and it's adjacent (at the data plane) core-node. Except where noted, and it's adjacent (at the data plane) core-node. Except where noted,
the term core-node refers to the node which is immediately adjacent the term core-node refers to the node which is immediately adjacent
to an edge-node across a particular data plane interface. The term to an edge-node across a particular data plane interface. The term
core-nodes, however, refers to all nodes in the core. core-nodes, however, refers to all nodes in the core.
The key words "MUST", "MUST NOT", "REQUIRED", "SHALL", "SHALL NOT", The key words "MUST", "MUST NOT", "REQUIRED", "SHALL", "SHALL NOT",
"SHOULD", "SHOULD NOT", "RECOMMENDED", "MAY", and "OPTIONAL" in this "SHOULD", "SHOULD NOT", "RECOMMENDED", "MAY", and "OPTIONAL" in this
document are to be interpreted as described in [RFC2119]. document are to be interpreted as described in [RFC2119].
1.1. GMPLS User-to-Network Interface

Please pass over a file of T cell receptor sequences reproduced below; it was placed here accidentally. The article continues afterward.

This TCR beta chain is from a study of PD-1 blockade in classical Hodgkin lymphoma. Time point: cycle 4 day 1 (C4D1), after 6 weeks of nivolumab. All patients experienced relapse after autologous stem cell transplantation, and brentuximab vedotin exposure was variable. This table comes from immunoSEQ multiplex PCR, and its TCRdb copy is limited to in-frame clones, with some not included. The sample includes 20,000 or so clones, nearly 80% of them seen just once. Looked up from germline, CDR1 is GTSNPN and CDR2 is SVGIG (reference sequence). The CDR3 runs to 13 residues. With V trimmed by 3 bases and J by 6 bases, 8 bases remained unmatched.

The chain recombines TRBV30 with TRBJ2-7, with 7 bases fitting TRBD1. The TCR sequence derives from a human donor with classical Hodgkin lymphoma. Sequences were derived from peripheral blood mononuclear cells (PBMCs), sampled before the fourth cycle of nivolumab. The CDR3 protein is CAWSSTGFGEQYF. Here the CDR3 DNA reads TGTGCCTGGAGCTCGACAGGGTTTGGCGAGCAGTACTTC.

One can apply the GMPLS Overlay model at the User-to-Network
Interface (UNI) reference point defined in the Automatically Switched
Optical Network (ASON) [G.8080]. Consider the case where the 'Core
Network' in Figure 1 is a Service Provider network, and the Edge
Nodes are 'user' devices. The interface between EN and CN is the UNI
reference point, and to support the ASON model, one must define
signaling across the UNI.
The extensions described in this memo provide mechanisms for UNI
signaling that are compatible with GMPLS signaling [RFC3471,
RFC3473]. Moreover, these mechanisms for UNI signaling are in line
with the RSVP model, namely, there is a single end-to-end RSVP